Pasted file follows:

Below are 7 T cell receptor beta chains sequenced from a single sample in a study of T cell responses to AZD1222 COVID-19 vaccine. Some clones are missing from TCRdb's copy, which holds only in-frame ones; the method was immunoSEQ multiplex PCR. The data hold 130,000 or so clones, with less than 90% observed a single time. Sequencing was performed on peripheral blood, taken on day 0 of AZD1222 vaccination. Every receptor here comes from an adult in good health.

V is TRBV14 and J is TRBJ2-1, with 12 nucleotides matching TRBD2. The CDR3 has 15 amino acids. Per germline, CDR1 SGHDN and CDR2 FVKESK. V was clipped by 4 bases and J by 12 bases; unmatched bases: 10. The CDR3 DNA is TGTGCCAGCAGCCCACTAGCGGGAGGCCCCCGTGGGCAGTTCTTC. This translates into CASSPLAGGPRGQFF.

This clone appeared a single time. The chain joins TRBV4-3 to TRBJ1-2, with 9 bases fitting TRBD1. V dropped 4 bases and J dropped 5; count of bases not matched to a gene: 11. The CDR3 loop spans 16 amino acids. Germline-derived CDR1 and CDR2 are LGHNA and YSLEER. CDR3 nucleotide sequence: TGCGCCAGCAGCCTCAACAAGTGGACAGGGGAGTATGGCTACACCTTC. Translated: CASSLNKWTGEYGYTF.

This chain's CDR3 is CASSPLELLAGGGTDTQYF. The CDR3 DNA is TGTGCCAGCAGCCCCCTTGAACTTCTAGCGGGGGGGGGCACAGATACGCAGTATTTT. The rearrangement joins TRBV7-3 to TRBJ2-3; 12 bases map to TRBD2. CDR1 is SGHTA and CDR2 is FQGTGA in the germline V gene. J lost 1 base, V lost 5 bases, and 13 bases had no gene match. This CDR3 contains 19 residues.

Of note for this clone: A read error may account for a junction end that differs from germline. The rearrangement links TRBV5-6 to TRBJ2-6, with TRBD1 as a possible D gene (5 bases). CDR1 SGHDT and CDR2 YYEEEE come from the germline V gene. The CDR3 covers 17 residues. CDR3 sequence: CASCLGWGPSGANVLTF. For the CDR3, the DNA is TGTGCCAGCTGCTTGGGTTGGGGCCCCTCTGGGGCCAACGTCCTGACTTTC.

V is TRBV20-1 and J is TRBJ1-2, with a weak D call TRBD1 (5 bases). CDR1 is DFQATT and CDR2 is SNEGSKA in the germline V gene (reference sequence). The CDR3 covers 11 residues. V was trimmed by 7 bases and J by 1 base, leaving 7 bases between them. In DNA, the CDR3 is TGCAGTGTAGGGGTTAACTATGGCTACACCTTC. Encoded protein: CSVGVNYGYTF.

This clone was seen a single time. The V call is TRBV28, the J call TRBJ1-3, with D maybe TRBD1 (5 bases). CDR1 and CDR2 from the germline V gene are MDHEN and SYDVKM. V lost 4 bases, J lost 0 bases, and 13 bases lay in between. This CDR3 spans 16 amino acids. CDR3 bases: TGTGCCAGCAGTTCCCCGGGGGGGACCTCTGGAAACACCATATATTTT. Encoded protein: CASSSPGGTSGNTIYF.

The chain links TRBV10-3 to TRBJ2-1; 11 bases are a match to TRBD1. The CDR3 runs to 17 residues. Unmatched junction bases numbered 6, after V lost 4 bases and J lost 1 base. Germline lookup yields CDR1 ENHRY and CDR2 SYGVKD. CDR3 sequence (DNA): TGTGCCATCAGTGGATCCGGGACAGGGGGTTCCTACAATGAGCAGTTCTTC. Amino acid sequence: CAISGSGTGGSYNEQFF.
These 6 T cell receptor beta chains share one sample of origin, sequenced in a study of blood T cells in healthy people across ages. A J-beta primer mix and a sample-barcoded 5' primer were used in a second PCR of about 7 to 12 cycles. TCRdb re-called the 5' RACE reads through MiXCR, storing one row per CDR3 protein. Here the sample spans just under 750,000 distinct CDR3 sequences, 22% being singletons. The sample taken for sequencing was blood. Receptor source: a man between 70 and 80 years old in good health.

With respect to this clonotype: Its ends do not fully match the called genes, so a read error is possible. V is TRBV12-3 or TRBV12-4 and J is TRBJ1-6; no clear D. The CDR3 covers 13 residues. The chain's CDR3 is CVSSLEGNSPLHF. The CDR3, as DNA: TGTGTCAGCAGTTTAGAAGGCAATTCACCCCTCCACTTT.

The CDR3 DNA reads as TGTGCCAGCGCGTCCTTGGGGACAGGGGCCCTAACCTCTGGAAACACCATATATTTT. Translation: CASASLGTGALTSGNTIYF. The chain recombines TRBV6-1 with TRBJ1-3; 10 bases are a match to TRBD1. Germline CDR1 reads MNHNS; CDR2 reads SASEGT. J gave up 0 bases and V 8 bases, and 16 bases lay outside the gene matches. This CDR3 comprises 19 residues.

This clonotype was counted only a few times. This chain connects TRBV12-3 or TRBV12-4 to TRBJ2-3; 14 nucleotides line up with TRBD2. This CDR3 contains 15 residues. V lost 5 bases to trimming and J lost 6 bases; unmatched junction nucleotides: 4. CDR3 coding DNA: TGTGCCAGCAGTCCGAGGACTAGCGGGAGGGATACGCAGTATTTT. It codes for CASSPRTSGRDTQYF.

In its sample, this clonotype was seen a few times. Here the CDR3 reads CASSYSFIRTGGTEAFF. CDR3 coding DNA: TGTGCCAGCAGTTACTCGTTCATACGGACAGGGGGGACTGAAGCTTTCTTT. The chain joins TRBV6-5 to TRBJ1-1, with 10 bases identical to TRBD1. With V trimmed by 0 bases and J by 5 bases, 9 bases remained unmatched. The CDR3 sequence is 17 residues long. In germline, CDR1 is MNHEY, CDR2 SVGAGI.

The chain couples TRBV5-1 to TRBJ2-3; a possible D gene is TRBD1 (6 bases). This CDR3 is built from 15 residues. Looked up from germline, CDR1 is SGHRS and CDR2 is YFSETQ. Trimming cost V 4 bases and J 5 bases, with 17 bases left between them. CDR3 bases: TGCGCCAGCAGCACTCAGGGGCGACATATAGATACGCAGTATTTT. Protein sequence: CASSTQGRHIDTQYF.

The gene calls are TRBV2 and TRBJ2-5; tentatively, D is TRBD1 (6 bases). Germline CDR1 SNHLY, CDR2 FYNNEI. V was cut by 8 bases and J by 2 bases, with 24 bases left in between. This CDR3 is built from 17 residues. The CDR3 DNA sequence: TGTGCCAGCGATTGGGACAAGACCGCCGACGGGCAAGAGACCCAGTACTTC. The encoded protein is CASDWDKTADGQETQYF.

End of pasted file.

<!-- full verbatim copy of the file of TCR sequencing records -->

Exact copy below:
Below are 7 T cell receptor beta chains sequenced from a single sample in a study of T cell responses to AZD1222 COVID-19 vaccine. Some clones are missing from TCRdb's copy, which holds only in-frame ones; the method was immunoSEQ multiplex PCR. The data hold 130,000 or so clones, with less than 90% observed a single time. Sequencing was performed on peripheral blood, taken on day 0 of AZD1222 vaccination. Every receptor here comes from an adult in good health.

V is TRBV14 and J is TRBJ2-1, with 12 nucleotides matching TRBD2. The CDR3 has 15 amino acids. Per germline, CDR1 SGHDN and CDR2 FVKESK. V was clipped by 4 bases and J by 12 bases; unmatched bases: 10. The CDR3 DNA is TGTGCCAGCAGCCCACTAGCGGGAGGCCCCCGTGGGCAGTTCTTC. This translates into CASSPLAGGPRGQFF.

This clone appeared a single time. The chain joins TRBV4-3 to TRBJ1-2, with 9 bases fitting TRBD1. V dropped 4 bases and J dropped 5; count of bases not matched to a gene: 11. The CDR3 loop spans 16 amino acids. Germline-derived CDR1 and CDR2 are LGHNA and YSLEER. CDR3 nucleotide sequence: TGCGCCAGCAGCCTCAACAAGTGGACAGGGGAGTATGGCTACACCTTC. Translated: CASSLNKWTGEYGYTF.

This chain's CDR3 is CASSPLELLAGGGTDTQYF. The CDR3 DNA is TGTGCCAGCAGCCCCCTTGAACTTCTAGCGGGGGGGGGCACAGATACGCAGTATTTT. The rearrangement joins TRBV7-3 to TRBJ2-3; 12 bases map to TRBD2. CDR1 is SGHTA and CDR2 is FQGTGA in the germline V gene. J lost 1 base, V lost 5 bases, and 13 bases had no gene match. This CDR3 contains 19 residues.

Of note for this clone: A read error may account for a junction end that differs from germline. The rearrangement links TRBV5-6 to TRBJ2-6, with TRBD1 as a possible D gene (5 bases). CDR1 SGHDT and CDR2 YYEEEE come from the germline V gene. The CDR3 covers 17 residues. CDR3 sequence: CASCLGWGPSGANVLTF. For the CDR3, the DNA is TGTGCCAGCTGCTTGGGTTGGGGCCCCTCTGGGGCCAACGTCCTGACTTTC.

V is TRBV20-1 and J is TRBJ1-2, with a weak D call TRBD1 (5 bases). CDR1 is DFQATT and CDR2 is SNEGSKA in the germline V gene (reference sequence). The CDR3 covers 11 residues. V was trimmed by 7 bases and J by 1 base, leaving 7 bases between them. In DNA, the CDR3 is TGCAGTGTAGGGGTTAACTATGGCTACACCTTC. Encoded protein: CSVGVNYGYTF.

This clone was seen a single time. The V call is TRBV28, the J call TRBJ1-3, with D maybe TRBD1 (5 bases). CDR1 and CDR2 from the germline V gene are MDHEN and SYDVKM. V lost 4 bases, J lost 0 bases, and 13 bases lay in between. This CDR3 spans 16 amino acids. CDR3 bases: TGTGCCAGCAGTTCCCCGGGGGGGACCTCTGGAAACACCATATATTTT. Encoded protein: CASSSPGGTSGNTIYF.

The chain links TRBV10-3 to TRBJ2-1; 11 bases are a match to TRBD1. The CDR3 runs to 17 residues. Unmatched junction bases numbered 6, after V lost 4 bases and J lost 1 base. Germline lookup yields CDR1 ENHRY and CDR2 SYGVKD. CDR3 sequence (DNA): TGTGCCATCAGTGGATCCGGGACAGGGGGTTCCTACAATGAGCAGTTCTTC. Amino acid sequence: CAISGSGTGGSYNEQFF.
These 6 T cell receptor beta chains share one sample of origin, sequenced in a study of blood T cells in healthy people across ages. A J-beta primer mix and a sample-barcoded 5' primer were used in a second PCR of about 7 to 12 cycles. TCRdb re-called the 5' RACE reads through MiXCR, storing one row per CDR3 protein. Here the sample spans just under 750,000 distinct CDR3 sequences, 22% being singletons. The sample taken for sequencing was blood. Receptor source: a man between 70 and 80 years old in good health.

With respect to this clonotype: Its ends do not fully match the called genes, so a read error is possible. V is TRBV12-3 or TRBV12-4 and J is TRBJ1-6; no clear D. The CDR3 covers 13 residues. The chain's CDR3 is CVSSLEGNSPLHF. The CDR3, as DNA: TGTGTCAGCAGTTTAGAAGGCAATTCACCCCTCCACTTT.

The CDR3 DNA reads as TGTGCCAGCGCGTCCTTGGGGACAGGGGCCCTAACCTCTGGAAACACCATATATTTT. Translation: CASASLGTGALTSGNTIYF. The chain recombines TRBV6-1 with TRBJ1-3; 10 bases are a match to TRBD1. Germline CDR1 reads MNHNS; CDR2 reads SASEGT. J gave up 0 bases and V 8 bases, and 16 bases lay outside the gene matches. This CDR3 comprises 19 residues.

This clonotype was counted only a few times. This chain connects TRBV12-3 or TRBV12-4 to TRBJ2-3; 14 nucleotides line up with TRBD2. This CDR3 contains 15 residues. V lost 5 bases to trimming and J lost 6 bases; unmatched junction nucleotides: 4. CDR3 coding DNA: TGTGCCAGCAGTCCGAGGACTAGCGGGAGGGATACGCAGTATTTT. It codes for CASSPRTSGRDTQYF.

In its sample, this clonotype was seen a few times. Here the CDR3 reads CASSYSFIRTGGTEAFF. CDR3 coding DNA: TGTGCCAGCAGTTACTCGTTCATACGGACAGGGGGGACTGAAGCTTTCTTT. The chain joins TRBV6-5 to TRBJ1-1, with 10 bases identical to TRBD1. With V trimmed by 0 bases and J by 5 bases, 9 bases remained unmatched. The CDR3 sequence is 17 residues long. In germline, CDR1 is MNHEY, CDR2 SVGAGI.

The chain couples TRBV5-1 to TRBJ2-3; a possible D gene is TRBD1 (6 bases). This CDR3 is built from 15 residues. Looked up from germline, CDR1 is SGHRS and CDR2 is YFSETQ. Trimming cost V 4 bases and J 5 bases, with 17 bases left between them. CDR3 bases: TGCGCCAGCAGCACTCAGGGGCGACATATAGATACGCAGTATTTT. Protein sequence: CASSTQGRHIDTQYF.

The gene calls are TRBV2 and TRBJ2-5; tentatively, D is TRBD1 (6 bases). Germline CDR1 SNHLY, CDR2 FYNNEI. V was cut by 8 bases and J by 2 bases, with 24 bases left in between. This CDR3 is built from 17 residues. The CDR3 DNA sequence: TGTGCCAGCGATTGGGACAAGACCGCCGACGGGCAAGAGACCCAGTACTTC. The encoded protein is CASDWDKTADGQETQYF.